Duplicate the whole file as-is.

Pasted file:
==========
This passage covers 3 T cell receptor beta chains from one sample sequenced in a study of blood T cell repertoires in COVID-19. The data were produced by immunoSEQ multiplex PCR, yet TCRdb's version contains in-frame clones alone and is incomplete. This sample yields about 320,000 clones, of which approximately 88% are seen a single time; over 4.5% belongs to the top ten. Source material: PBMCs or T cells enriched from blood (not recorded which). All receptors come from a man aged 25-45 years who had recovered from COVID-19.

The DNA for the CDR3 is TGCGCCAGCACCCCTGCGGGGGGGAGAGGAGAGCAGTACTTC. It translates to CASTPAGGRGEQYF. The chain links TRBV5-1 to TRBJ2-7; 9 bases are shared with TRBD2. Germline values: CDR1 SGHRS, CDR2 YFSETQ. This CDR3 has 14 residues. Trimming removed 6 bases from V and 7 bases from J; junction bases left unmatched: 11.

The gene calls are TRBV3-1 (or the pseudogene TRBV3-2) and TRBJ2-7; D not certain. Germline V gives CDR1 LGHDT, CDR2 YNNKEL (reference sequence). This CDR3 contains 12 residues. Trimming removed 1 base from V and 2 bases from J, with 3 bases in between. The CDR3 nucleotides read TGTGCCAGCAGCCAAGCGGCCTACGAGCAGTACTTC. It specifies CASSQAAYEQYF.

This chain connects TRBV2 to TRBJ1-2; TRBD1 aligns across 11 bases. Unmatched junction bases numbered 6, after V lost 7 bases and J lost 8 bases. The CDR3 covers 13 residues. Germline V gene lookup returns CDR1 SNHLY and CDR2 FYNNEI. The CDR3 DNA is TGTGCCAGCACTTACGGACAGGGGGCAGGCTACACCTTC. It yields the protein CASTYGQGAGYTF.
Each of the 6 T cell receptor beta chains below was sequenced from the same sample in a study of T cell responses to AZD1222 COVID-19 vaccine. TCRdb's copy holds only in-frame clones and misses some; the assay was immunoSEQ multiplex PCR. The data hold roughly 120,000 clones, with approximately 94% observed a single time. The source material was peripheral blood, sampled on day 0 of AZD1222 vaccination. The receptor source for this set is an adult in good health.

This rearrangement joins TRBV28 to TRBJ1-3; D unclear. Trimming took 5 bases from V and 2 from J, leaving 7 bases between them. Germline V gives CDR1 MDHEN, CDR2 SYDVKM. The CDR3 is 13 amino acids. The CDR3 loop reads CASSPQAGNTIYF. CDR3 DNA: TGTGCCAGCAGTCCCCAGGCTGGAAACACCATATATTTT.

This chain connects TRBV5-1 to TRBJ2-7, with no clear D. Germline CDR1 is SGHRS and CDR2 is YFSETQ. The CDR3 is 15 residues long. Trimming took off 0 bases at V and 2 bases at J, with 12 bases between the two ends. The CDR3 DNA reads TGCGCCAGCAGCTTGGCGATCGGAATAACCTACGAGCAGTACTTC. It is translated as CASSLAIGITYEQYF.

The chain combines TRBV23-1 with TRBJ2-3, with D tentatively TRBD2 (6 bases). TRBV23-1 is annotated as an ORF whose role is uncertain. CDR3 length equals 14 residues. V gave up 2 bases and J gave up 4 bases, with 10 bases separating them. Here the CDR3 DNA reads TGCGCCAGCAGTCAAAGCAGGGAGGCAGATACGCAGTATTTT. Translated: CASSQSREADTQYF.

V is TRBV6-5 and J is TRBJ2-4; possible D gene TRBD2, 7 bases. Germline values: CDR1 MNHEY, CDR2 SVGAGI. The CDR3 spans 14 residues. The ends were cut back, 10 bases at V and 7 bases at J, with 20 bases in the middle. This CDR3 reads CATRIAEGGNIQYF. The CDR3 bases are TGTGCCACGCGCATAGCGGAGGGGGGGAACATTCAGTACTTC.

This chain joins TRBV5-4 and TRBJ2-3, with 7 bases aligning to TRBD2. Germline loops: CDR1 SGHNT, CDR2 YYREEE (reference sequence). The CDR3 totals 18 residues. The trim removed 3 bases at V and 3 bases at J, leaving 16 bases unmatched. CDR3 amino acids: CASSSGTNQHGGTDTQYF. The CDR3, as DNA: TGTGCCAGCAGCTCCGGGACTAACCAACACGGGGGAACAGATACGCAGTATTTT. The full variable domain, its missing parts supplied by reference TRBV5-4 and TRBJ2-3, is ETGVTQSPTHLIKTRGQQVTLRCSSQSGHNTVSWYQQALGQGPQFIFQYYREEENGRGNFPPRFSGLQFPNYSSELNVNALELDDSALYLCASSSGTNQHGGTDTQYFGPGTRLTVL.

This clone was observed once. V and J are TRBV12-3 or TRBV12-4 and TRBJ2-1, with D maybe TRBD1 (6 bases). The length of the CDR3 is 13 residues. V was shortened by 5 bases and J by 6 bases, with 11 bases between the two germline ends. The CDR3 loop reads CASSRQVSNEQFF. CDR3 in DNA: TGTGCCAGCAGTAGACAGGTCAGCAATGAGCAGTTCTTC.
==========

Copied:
This passage covers 3 T cell receptor beta chains from one sample sequenced in a study of blood T cell repertoires in COVID-19. The data were produced by immunoSEQ multiplex PCR, yet TCRdb's version contains in-frame clones alone and is incomplete. This sample yields about 320,000 clones, of which approximately 88% are seen a single time; over 4.5% belongs to the top ten. Source material: PBMCs or T cells enriched from blood (not recorded which). All receptors come from a man aged 25-45 years who had recovered from COVID-19.

The DNA for the CDR3 is TGCGCCAGCACCCCTGCGGGGGGGAGAGGAGAGCAGTACTTC. It translates to CASTPAGGRGEQYF. The chain links TRBV5-1 to TRBJ2-7; 9 bases are shared with TRBD2. Germline values: CDR1 SGHRS, CDR2 YFSETQ. This CDR3 has 14 residues. Trimming removed 6 bases from V and 7 bases from J; junction bases left unmatched: 11.

The gene calls are TRBV3-1 (or the pseudogene TRBV3-2) and TRBJ2-7; D not certain. Germline V gives CDR1 LGHDT, CDR2 YNNKEL (reference sequence). This CDR3 contains 12 residues. Trimming removed 1 base from V and 2 bases from J, with 3 bases in between. The CDR3 nucleotides read TGTGCCAGCAGCCAAGCGGCCTACGAGCAGTACTTC. It specifies CASSQAAYEQYF.

This chain connects TRBV2 to TRBJ1-2; TRBD1 aligns across 11 bases. Unmatched junction bases numbered 6, after V lost 7 bases and J lost 8 bases. The CDR3 covers 13 residues. Germline V gene lookup returns CDR1 SNHLY and CDR2 FYNNEI. The CDR3 DNA is TGTGCCAGCACTTACGGACAGGGGGCAGGCTACACCTTC. It yields the protein CASTYGQGAGYTF.
Each of the 6 T cell receptor beta chains below was sequenced from the same sample in a study of T cell responses to AZD1222 COVID-19 vaccine. TCRdb's copy holds only in-frame clones and misses some; the assay was immunoSEQ multiplex PCR. The data hold roughly 120,000 clones, with approximately 94% observed a single time. The source material was peripheral blood, sampled on day 0 of AZD1222 vaccination. The receptor source for this set is an adult in good health.

This rearrangement joins TRBV28 to TRBJ1-3; D unclear. Trimming took 5 bases from V and 2 from J, leaving 7 bases between them. Germline V gives CDR1 MDHEN, CDR2 SYDVKM. The CDR3 is 13 amino acids. The CDR3 loop reads CASSPQAGNTIYF. CDR3 DNA: TGTGCCAGCAGTCCCCAGGCTGGAAACACCATATATTTT.

This chain connects TRBV5-1 to TRBJ2-7, with no clear D. Germline CDR1 is SGHRS and CDR2 is YFSETQ. The CDR3 is 15 residues long. Trimming took off 0 bases at V and 2 bases at J, with 12 bases between the two ends. The CDR3 DNA reads TGCGCCAGCAGCTTGGCGATCGGAATAACCTACGAGCAGTACTTC. It is translated as CASSLAIGITYEQYF.

The chain combines TRBV23-1 with TRBJ2-3, with D tentatively TRBD2 (6 bases). TRBV23-1 is annotated as an ORF whose role is uncertain. CDR3 length equals 14 residues. V gave up 2 bases and J gave up 4 bases, with 10 bases separating them. Here the CDR3 DNA reads TGCGCCAGCAGTCAAAGCAGGGAGGCAGATACGCAGTATTTT. Translated: CASSQSREADTQYF.

V is TRBV6-5 and J is TRBJ2-4; possible D gene TRBD2, 7 bases. Germline values: CDR1 MNHEY, CDR2 SVGAGI. The CDR3 spans 14 residues. The ends were cut back, 10 bases at V and 7 bases at J, with 20 bases in the middle. This CDR3 reads CATRIAEGGNIQYF. The CDR3 bases are TGTGCCACGCGCATAGCGGAGGGGGGGAACATTCAGTACTTC.

This chain joins TRBV5-4 and TRBJ2-3, with 7 bases aligning to TRBD2. Germline loops: CDR1 SGHNT, CDR2 YYREEE (reference sequence). The CDR3 totals 18 residues. The trim removed 3 bases at V and 3 bases at J, leaving 16 bases unmatched. CDR3 amino acids: CASSSGTNQHGGTDTQYF. The CDR3, as DNA: TGTGCCAGCAGCTCCGGGACTAACCAACACGGGGGAACAGATACGCAGTATTTT. The full variable domain, its missing parts supplied by reference TRBV5-4 and TRBJ2-3, is ETGVTQSPTHLIKTRGQQVTLRCSSQSGHNTVSWYQQALGQGPQFIFQYYREEENGRGNFPPRFSGLQFPNYSSELNVNALELDDSALYLCASSSGTNQHGGTDTQYFGPGTRLTVL.

This clone was observed once. V and J are TRBV12-3 or TRBV12-4 and TRBJ2-1, with D maybe TRBD1 (6 bases). The length of the CDR3 is 13 residues. V was shortened by 5 bases and J by 6 bases, with 11 bases between the two germline ends. The CDR3 loop reads CASSRQVSNEQFF. CDR3 in DNA: TGTGCCAGCAGTAGACAGGTCAGCAATGAGCAGTTCTTC.